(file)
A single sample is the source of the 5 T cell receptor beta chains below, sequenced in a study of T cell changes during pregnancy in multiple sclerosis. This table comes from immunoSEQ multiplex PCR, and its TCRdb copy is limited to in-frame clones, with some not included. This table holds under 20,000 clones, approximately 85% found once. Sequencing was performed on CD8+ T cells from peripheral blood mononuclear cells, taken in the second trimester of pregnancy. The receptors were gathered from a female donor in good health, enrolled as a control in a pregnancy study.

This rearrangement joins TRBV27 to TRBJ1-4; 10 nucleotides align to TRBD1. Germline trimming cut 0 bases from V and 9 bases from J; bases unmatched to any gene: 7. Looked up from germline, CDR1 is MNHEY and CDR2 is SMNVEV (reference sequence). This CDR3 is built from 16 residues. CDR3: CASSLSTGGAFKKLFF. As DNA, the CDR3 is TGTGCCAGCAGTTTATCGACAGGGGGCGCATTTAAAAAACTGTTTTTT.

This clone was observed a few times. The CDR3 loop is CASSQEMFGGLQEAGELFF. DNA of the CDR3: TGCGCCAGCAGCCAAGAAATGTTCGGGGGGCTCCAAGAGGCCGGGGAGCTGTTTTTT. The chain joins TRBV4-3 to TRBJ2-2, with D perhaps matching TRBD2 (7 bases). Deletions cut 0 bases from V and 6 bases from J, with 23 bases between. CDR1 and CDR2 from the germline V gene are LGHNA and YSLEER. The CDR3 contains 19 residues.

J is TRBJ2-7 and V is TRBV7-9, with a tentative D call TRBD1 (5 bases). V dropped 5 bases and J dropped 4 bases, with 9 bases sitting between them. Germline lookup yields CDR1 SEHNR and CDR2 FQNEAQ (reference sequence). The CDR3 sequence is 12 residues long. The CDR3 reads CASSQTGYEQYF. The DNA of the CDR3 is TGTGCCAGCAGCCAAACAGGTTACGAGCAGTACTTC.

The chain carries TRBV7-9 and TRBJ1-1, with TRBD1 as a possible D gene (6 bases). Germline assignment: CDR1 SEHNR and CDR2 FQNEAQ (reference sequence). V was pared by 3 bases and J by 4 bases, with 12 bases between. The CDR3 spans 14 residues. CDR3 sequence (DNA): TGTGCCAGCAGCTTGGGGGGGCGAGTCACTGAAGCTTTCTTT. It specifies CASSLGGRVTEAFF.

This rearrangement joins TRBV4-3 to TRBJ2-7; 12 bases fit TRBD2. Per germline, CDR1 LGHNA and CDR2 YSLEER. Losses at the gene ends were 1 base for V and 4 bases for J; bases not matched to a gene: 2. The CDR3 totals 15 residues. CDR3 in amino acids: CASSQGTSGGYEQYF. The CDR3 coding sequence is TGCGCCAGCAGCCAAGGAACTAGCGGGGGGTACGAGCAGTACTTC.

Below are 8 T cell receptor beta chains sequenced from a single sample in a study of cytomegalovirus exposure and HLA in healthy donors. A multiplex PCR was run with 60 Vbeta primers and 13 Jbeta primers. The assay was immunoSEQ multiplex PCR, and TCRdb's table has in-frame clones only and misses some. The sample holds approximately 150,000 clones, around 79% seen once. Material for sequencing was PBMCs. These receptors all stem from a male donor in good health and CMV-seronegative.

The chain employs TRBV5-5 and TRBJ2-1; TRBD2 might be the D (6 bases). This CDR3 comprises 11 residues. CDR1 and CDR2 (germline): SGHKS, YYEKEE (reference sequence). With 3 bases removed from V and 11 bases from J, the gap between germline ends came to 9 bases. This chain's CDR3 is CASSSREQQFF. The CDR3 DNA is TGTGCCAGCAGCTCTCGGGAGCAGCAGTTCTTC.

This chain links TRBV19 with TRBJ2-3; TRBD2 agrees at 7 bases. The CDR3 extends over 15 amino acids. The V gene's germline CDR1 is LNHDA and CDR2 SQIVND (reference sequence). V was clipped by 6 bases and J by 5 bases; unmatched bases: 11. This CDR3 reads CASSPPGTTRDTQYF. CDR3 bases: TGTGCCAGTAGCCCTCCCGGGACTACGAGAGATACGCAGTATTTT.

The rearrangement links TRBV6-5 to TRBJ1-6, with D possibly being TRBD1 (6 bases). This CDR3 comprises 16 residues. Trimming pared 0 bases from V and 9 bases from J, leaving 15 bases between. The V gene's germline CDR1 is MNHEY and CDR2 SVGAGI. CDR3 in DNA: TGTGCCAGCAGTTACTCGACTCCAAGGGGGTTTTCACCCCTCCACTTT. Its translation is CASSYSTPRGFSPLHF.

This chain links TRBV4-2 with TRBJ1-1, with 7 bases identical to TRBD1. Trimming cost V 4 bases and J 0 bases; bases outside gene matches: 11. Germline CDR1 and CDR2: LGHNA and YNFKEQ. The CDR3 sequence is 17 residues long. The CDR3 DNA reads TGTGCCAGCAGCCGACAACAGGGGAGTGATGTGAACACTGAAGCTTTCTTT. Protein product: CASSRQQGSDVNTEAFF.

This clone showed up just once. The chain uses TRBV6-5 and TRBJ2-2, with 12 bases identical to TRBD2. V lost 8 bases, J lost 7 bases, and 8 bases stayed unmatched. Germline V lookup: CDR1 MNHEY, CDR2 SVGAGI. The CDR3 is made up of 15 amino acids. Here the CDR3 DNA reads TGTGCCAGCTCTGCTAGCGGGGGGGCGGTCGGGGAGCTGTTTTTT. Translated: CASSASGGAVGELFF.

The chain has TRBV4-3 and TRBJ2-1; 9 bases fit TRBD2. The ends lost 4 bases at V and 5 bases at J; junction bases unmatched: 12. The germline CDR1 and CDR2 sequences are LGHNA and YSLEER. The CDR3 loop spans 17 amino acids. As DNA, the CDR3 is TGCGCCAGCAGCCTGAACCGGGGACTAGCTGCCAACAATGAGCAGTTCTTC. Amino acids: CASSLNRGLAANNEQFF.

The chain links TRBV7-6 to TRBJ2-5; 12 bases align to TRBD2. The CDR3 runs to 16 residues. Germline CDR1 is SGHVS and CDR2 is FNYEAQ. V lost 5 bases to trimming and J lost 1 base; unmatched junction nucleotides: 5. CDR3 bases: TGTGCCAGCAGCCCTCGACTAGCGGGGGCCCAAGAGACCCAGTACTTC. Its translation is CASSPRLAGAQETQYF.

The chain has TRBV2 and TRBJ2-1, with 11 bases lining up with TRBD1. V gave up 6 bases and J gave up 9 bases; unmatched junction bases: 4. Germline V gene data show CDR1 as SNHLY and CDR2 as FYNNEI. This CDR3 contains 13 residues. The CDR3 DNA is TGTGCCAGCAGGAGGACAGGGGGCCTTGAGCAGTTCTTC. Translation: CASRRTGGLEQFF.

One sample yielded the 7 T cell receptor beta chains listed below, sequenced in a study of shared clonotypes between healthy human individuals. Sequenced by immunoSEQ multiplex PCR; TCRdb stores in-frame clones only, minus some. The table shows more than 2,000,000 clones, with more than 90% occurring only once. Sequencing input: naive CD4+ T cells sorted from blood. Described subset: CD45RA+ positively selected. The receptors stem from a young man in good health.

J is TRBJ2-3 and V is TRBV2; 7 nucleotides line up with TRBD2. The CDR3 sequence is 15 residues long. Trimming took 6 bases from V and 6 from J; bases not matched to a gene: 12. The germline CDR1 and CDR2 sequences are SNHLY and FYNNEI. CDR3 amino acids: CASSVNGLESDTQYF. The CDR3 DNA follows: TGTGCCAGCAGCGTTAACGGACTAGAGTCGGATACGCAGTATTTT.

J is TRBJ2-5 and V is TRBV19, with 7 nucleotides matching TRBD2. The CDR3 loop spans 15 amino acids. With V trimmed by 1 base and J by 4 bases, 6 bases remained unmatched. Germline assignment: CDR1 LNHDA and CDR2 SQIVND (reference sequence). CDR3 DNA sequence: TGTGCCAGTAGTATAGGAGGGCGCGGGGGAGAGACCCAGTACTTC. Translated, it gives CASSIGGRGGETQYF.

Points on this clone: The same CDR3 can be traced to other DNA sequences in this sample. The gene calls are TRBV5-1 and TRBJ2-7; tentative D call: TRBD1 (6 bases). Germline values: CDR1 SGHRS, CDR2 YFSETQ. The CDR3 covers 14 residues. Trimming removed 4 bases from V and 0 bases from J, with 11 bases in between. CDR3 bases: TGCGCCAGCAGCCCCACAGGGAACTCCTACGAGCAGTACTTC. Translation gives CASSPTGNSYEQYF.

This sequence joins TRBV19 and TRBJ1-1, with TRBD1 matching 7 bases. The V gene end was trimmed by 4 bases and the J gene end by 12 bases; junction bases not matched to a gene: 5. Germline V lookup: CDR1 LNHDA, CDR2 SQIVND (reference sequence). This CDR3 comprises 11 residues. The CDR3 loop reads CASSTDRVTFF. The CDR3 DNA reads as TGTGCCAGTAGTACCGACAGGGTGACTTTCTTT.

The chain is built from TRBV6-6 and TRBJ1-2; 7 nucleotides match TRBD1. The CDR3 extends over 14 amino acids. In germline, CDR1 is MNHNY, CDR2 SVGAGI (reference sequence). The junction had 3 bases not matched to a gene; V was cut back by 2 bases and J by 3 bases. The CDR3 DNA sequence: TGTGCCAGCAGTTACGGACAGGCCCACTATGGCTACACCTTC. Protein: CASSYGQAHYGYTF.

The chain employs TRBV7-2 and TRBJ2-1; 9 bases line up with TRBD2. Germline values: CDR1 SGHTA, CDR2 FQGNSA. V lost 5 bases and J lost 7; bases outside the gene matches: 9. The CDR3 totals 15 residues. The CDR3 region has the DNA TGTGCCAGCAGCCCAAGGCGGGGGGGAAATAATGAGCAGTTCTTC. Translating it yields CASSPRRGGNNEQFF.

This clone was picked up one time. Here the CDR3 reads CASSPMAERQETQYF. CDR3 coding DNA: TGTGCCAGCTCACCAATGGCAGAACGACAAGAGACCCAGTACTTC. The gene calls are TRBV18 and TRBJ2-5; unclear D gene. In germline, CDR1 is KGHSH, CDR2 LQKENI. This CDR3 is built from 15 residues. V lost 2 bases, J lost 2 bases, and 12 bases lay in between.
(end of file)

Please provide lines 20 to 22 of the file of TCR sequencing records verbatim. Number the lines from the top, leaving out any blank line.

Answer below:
This sequence joins TRBV19 and TRBJ1-1, with TRBD1 matching 7 bases. The V gene end was trimmed by 4 bases and the J gene end by 12 bases; junction bases not matched to a gene: 5. Germline V lookup: CDR1 LNHDA, CDR2 SQIVND (reference sequence). This CDR3 comprises 11 residues. The CDR3 loop reads CASSTDRVTFF. The CDR3 DNA reads as TGTGCCAGTAGTACCGACAGGGTGACTTTCTTT.

The chain is built from TRBV6-6 and TRBJ1-2; 7 nucleotides match TRBD1. The CDR3 extends over 14 amino acids. In germline, CDR1 is MNHNY, CDR2 SVGAGI (reference sequence). The junction had 3 bases not matched to a gene; V was cut back by 2 bases and J by 3 bases. The CDR3 DNA sequence: TGTGCCAGCAGTTACGGACAGGCCCACTATGGCTACACCTTC. Protein: CASSYGQAHYGYTF.

The chain employs TRBV7-2 and TRBJ2-1; 9 bases line up with TRBD2. Germline values: CDR1 SGHTA, CDR2 FQGNSA. V lost 5 bases and J lost 7; bases outside the gene matches: 9. The CDR3 totals 15 residues. The CDR3 region has the DNA TGTGCCAGCAGCCCAAGGCGGGGGGGAAATAATGAGCAGTTCTTC. Translating it yields CASSPRRGGNNEQFF.